Latest Late-Night Host to Come Under Fire: Conan O'Brien Slammed for Tweet About Muslim Marvel Superhero

Twitter is not Team Coco at the moment.

Conan O'Brien recently came under fire for posting a tweet about Marvel's new Muslim superhero. Many Twitter users found his attempt at a joke "racist" and offensive, and the backlash was so extreme that O'Brien deleted the tweet.

Before it was deleted, the tweet read: "Marvel Comics is introducing a new Muslim Female superhero. She has so many more special powers than her husband's other wives."

[Related: Big Heroes, Small Screen: Daredevil and Other Marvel Faves Coming to Netflix]

O'Brien's comment angered quite a few of his 9.2 million followers, as well as other Twitter users, who pointed out that the Muslim superhero is a teen girl from New Jersey and not a housewife. In the series Kamala Khan, who takes on the name Ms. Marvel, is a typical 16-year-old whose religion doesn't play a major role. (Kamala got the Ms. Marvel title after the previous holder took on the Captain Marvel role herself.)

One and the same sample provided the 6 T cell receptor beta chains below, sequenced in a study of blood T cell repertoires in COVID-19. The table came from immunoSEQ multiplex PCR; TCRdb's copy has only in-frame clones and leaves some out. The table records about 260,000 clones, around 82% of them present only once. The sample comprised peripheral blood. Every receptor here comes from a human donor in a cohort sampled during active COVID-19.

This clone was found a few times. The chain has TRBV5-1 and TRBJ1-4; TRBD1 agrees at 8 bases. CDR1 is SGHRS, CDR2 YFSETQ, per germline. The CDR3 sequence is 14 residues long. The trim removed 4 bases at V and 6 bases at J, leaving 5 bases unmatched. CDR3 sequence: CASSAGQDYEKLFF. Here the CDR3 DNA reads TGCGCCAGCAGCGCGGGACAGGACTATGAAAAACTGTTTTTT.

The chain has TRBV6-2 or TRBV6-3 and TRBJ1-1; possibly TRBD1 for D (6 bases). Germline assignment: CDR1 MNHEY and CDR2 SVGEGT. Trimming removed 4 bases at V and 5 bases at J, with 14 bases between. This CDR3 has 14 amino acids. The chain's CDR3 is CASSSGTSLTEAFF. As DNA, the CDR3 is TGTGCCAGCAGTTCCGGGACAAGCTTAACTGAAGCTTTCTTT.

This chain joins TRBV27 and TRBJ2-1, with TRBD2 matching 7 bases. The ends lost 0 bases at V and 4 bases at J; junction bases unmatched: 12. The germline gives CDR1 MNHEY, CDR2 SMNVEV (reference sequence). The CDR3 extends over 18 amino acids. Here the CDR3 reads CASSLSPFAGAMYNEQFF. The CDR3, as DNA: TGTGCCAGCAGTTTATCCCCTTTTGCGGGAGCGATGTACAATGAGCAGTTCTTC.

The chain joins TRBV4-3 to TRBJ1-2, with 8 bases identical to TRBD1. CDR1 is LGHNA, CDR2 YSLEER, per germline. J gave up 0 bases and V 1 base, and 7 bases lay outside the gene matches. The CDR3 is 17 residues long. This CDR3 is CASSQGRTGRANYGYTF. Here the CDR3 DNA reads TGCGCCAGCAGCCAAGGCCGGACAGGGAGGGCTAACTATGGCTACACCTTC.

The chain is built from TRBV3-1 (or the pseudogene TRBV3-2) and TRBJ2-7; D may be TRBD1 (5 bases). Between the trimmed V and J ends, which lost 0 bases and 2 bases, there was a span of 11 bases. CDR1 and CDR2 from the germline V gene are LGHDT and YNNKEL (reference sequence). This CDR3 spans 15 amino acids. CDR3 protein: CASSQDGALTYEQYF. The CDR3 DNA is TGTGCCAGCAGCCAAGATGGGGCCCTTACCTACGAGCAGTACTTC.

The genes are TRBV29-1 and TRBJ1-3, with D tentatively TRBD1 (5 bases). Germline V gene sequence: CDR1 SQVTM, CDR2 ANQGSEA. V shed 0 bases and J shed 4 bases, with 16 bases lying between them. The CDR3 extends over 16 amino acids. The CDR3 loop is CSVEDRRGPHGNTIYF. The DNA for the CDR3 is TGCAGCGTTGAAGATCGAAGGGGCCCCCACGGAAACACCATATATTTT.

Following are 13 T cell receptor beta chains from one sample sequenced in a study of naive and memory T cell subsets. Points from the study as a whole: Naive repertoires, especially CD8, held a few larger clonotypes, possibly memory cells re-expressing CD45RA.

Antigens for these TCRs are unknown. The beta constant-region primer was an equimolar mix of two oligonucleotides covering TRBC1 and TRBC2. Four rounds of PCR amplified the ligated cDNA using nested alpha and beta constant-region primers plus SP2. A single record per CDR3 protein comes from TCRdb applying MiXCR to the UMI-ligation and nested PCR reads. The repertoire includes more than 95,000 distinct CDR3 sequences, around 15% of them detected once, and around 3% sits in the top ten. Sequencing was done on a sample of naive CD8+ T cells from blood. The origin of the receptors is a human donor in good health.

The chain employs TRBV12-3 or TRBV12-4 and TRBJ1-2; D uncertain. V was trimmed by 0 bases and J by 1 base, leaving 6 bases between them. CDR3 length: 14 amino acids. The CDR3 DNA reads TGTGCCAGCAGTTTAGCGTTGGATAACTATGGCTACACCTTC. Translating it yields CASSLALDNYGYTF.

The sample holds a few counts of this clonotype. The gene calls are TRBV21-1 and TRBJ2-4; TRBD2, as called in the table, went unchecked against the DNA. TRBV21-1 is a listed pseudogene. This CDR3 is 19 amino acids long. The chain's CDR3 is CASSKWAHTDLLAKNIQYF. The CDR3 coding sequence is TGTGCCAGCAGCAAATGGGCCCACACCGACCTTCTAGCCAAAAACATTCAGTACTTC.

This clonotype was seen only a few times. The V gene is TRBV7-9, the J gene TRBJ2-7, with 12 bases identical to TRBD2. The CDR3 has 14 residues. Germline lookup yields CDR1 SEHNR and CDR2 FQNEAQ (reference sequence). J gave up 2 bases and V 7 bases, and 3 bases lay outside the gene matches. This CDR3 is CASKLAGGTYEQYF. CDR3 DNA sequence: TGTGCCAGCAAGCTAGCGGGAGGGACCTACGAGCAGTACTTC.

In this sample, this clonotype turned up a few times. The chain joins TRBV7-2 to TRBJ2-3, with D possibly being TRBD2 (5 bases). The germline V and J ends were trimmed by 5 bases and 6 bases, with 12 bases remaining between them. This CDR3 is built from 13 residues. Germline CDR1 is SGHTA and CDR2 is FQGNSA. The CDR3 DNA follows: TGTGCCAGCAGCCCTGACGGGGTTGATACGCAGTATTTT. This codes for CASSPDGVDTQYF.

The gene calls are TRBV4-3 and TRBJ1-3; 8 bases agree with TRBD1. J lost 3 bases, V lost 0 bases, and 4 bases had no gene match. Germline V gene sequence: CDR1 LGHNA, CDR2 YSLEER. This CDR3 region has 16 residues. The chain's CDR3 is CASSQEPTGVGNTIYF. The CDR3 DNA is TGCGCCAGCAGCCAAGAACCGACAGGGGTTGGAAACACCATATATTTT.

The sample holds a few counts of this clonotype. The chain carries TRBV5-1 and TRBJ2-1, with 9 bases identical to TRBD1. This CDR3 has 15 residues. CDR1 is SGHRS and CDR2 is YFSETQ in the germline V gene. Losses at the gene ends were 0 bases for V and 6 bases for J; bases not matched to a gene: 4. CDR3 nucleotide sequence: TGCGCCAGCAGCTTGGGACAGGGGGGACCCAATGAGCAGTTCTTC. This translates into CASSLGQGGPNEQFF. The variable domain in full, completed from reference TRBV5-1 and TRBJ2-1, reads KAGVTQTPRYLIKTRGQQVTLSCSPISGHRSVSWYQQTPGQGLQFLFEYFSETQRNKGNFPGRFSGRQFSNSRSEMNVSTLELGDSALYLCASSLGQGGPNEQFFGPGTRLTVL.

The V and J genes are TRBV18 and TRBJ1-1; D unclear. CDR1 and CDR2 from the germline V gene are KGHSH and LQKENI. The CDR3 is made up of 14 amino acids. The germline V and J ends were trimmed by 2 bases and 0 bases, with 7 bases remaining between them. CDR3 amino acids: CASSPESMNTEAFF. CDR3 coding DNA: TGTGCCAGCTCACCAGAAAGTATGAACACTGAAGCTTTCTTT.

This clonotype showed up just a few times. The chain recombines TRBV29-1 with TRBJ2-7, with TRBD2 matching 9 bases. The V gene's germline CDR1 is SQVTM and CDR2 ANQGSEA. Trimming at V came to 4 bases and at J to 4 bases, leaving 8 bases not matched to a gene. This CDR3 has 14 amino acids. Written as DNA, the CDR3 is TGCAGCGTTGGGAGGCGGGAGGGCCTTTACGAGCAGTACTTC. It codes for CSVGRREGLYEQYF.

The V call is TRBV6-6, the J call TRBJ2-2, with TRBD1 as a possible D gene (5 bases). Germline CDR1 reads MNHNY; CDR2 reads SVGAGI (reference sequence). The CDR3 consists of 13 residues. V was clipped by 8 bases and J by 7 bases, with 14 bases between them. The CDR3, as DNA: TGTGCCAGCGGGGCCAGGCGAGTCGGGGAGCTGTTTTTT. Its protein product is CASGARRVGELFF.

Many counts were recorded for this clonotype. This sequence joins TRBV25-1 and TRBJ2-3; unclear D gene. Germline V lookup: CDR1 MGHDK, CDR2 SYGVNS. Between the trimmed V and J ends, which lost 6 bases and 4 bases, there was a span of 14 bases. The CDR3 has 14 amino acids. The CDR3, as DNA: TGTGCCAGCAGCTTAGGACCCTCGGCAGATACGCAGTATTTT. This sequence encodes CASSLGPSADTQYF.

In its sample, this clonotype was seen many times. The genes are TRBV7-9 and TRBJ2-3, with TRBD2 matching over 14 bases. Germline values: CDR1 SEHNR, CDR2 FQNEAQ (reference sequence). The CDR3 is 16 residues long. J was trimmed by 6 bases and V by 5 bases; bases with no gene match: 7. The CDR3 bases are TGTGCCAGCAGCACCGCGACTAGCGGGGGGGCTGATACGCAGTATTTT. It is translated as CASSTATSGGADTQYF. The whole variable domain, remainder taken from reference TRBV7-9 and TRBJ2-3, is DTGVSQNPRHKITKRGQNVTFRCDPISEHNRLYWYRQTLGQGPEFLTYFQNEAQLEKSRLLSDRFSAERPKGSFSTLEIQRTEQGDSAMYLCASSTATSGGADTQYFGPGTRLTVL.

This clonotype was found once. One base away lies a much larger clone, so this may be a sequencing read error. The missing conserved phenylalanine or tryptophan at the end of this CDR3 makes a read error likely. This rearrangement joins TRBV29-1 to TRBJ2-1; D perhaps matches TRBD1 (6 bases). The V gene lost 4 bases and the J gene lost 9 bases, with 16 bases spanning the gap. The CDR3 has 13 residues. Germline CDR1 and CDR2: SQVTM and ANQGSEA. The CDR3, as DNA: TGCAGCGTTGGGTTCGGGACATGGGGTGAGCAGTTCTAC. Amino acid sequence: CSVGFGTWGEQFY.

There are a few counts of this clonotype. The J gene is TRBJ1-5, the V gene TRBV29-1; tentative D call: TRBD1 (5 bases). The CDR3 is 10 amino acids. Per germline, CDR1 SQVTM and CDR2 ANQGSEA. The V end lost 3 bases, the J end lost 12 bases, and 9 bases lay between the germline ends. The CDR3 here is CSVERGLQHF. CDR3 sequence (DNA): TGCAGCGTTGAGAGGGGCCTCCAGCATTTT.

Kamala isn't the first Muslim superhero to get a comic series — Lebanese-American Simon Baz became DC Comics' new Green Lantern a couple years ago. But Kamala's introduction to the Marvel universe is generating praise and excitement among fans.

The new Ms. Marvel has already achieved hit status. "Captain Marvel No. 17," which teased a glimpse of Kamala discovering her superpowers, sold out and is getting a second printing.

O'Brien isn't the only late-night host who is the target of angry backlash. ABC's Jimmy Kimmel is also at the center of a controversy, with protesters calling for his firing after he aired a segment called "Kids' Table" in which a young child suggested that they "kill everyone in China."

Kimmel apologized to upset Chinese-American groups, saying, "I just want to say I am sorry. I apologize. It was certainly not my intent to upset anyone."

But his apology didn't smooth things over, and a petition to the White House to hold Kimmel and ABC responsible has garnered over 100,000 signatures, which requires an official response from the administration.